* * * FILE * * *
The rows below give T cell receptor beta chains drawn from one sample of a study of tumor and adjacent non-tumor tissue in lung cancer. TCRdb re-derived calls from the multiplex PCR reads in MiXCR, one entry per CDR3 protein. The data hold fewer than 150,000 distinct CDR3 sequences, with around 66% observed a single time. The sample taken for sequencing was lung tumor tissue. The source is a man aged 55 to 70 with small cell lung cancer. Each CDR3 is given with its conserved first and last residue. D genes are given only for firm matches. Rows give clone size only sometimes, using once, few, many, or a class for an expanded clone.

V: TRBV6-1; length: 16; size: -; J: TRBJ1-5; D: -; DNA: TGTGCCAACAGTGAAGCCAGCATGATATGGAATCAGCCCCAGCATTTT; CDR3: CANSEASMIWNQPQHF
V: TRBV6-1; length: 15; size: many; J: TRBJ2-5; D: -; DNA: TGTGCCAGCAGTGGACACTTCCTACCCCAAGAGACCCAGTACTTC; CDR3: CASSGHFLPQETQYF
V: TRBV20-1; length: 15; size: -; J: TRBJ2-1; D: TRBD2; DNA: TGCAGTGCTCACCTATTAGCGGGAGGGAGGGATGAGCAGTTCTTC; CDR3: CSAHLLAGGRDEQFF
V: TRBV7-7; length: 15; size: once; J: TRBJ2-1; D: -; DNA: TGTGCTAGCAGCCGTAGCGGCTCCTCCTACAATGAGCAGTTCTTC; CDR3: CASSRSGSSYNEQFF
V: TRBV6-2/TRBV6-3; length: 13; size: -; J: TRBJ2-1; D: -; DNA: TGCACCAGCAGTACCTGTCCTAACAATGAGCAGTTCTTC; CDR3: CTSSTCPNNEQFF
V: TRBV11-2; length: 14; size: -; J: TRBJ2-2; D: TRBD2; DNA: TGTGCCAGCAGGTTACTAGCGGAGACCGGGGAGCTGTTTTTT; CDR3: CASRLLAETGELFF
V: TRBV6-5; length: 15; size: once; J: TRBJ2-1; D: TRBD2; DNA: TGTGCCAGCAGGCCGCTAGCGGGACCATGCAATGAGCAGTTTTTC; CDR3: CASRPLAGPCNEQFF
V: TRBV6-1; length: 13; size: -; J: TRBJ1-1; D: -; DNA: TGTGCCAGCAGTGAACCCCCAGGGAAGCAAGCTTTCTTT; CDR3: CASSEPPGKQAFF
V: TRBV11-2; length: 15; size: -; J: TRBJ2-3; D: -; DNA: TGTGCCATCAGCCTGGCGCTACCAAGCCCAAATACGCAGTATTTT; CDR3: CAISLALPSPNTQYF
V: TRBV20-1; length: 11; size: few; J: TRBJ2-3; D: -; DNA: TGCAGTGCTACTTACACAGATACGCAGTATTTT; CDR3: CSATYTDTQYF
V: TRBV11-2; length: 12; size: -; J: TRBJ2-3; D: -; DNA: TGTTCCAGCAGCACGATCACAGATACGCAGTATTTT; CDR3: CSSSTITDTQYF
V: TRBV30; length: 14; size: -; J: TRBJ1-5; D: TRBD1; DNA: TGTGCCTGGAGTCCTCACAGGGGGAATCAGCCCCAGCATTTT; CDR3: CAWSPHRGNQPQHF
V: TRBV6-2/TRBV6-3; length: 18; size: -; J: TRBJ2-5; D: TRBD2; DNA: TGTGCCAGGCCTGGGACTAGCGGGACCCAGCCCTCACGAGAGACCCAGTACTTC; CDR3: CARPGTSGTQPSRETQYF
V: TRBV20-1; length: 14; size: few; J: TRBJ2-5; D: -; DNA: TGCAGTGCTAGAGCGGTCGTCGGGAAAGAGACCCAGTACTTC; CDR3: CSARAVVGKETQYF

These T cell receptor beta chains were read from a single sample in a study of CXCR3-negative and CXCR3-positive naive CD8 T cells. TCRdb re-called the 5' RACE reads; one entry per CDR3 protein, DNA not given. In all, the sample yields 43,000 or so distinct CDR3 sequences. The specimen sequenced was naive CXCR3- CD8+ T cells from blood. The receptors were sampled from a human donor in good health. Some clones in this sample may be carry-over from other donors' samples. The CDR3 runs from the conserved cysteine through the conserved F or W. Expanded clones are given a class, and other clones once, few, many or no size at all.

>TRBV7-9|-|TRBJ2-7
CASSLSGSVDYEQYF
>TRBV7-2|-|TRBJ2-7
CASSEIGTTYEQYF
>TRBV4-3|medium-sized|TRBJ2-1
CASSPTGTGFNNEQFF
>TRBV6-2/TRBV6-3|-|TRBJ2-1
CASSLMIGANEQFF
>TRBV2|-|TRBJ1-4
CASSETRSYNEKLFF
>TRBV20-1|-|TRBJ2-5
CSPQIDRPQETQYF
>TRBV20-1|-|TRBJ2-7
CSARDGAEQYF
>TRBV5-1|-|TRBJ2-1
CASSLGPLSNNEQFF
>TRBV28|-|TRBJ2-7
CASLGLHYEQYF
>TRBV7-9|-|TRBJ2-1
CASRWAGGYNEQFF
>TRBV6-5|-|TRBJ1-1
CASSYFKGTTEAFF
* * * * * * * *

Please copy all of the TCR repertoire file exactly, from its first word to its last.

The rows below give T cell receptor beta chains drawn from one sample of a study of tumor and adjacent non-tumor tissue in lung cancer. TCRdb re-derived calls from the multiplex PCR reads in MiXCR, one entry per CDR3 protein. The data hold fewer than 150,000 distinct CDR3 sequences, with around 66% observed a single time. The sample taken for sequencing was lung tumor tissue. The source is a man aged 55 to 70 with small cell lung cancer. Each CDR3 is given with its conserved first and last residue. D genes are given only for firm matches. Rows give clone size only sometimes, using once, few, many, or a class for an expanded clone.

V: TRBV6-1; length: 16; size: -; J: TRBJ1-5; D: -; DNA: TGTGCCAACAGTGAAGCCAGCATGATATGGAATCAGCCCCAGCATTTT; CDR3: CANSEASMIWNQPQHF
V: TRBV6-1; length: 15; size: many; J: TRBJ2-5; D: -; DNA: TGTGCCAGCAGTGGACACTTCCTACCCCAAGAGACCCAGTACTTC; CDR3: CASSGHFLPQETQYF
V: TRBV20-1; length: 15; size: -; J: TRBJ2-1; D: TRBD2; DNA: TGCAGTGCTCACCTATTAGCGGGAGGGAGGGATGAGCAGTTCTTC; CDR3: CSAHLLAGGRDEQFF
V: TRBV7-7; length: 15; size: once; J: TRBJ2-1; D: -; DNA: TGTGCTAGCAGCCGTAGCGGCTCCTCCTACAATGAGCAGTTCTTC; CDR3: CASSRSGSSYNEQFF
V: TRBV6-2/TRBV6-3; length: 13; size: -; J: TRBJ2-1; D: -; DNA: TGCACCAGCAGTACCTGTCCTAACAATGAGCAGTTCTTC; CDR3: CTSSTCPNNEQFF
V: TRBV11-2; length: 14; size: -; J: TRBJ2-2; D: TRBD2; DNA: TGTGCCAGCAGGTTACTAGCGGAGACCGGGGAGCTGTTTTTT; CDR3: CASRLLAETGELFF
V: TRBV6-5; length: 15; size: once; J: TRBJ2-1; D: TRBD2; DNA: TGTGCCAGCAGGCCGCTAGCGGGACCATGCAATGAGCAGTTTTTC; CDR3: CASRPLAGPCNEQFF
V: TRBV6-1; length: 13; size: -; J: TRBJ1-1; D: -; DNA: TGTGCCAGCAGTGAACCCCCAGGGAAGCAAGCTTTCTTT; CDR3: CASSEPPGKQAFF
V: TRBV11-2; length: 15; size: -; J: TRBJ2-3; D: -; DNA: TGTGCCATCAGCCTGGCGCTACCAAGCCCAAATACGCAGTATTTT; CDR3: CAISLALPSPNTQYF
V: TRBV20-1; length: 11; size: few; J: TRBJ2-3; D: -; DNA: TGCAGTGCTACTTACACAGATACGCAGTATTTT; CDR3: CSATYTDTQYF
V: TRBV11-2; length: 12; size: -; J: TRBJ2-3; D: -; DNA: TGTTCCAGCAGCACGATCACAGATACGCAGTATTTT; CDR3: CSSSTITDTQYF
V: TRBV30; length: 14; size: -; J: TRBJ1-5; D: TRBD1; DNA: TGTGCCTGGAGTCCTCACAGGGGGAATCAGCCCCAGCATTTT; CDR3: CAWSPHRGNQPQHF
V: TRBV6-2/TRBV6-3; length: 18; size: -; J: TRBJ2-5; D: TRBD2; DNA: TGTGCCAGGCCTGGGACTAGCGGGACCCAGCCCTCACGAGAGACCCAGTACTTC; CDR3: CARPGTSGTQPSRETQYF
V: TRBV20-1; length: 14; size: few; J: TRBJ2-5; D: -; DNA: TGCAGTGCTAGAGCGGTCGTCGGGAAAGAGACCCAGTACTTC; CDR3: CSARAVVGKETQYF

These T cell receptor beta chains were read from a single sample in a study of CXCR3-negative and CXCR3-positive naive CD8 T cells. TCRdb re-called the 5' RACE reads; one entry per CDR3 protein, DNA not given. In all, the sample yields 43,000 or so distinct CDR3 sequences. The specimen sequenced was naive CXCR3- CD8+ T cells from blood. The receptors were sampled from a human donor in good health. Some clones in this sample may be carry-over from other donors' samples. The CDR3 runs from the conserved cysteine through the conserved F or W. Expanded clones are given a class, and other clones once, few, many or no size at all.

>TRBV7-9|-|TRBJ2-7
CASSLSGSVDYEQYF
>TRBV7-2|-|TRBJ2-7
CASSEIGTTYEQYF
>TRBV4-3|medium-sized|TRBJ2-1
CASSPTGTGFNNEQFF
>TRBV6-2/TRBV6-3|-|TRBJ2-1
CASSLMIGANEQFF
>TRBV2|-|TRBJ1-4
CASSETRSYNEKLFF
>TRBV20-1|-|TRBJ2-5
CSPQIDRPQETQYF
>TRBV20-1|-|TRBJ2-7
CSARDGAEQYF
>TRBV5-1|-|TRBJ2-1
CASSLGPLSNNEQFF
>TRBV28|-|TRBJ2-7
CASLGLHYEQYF
>TRBV7-9|-|TRBJ2-1
CASRWAGGYNEQFF
>TRBV6-5|-|TRBJ1-1
CASSYFKGTTEAFF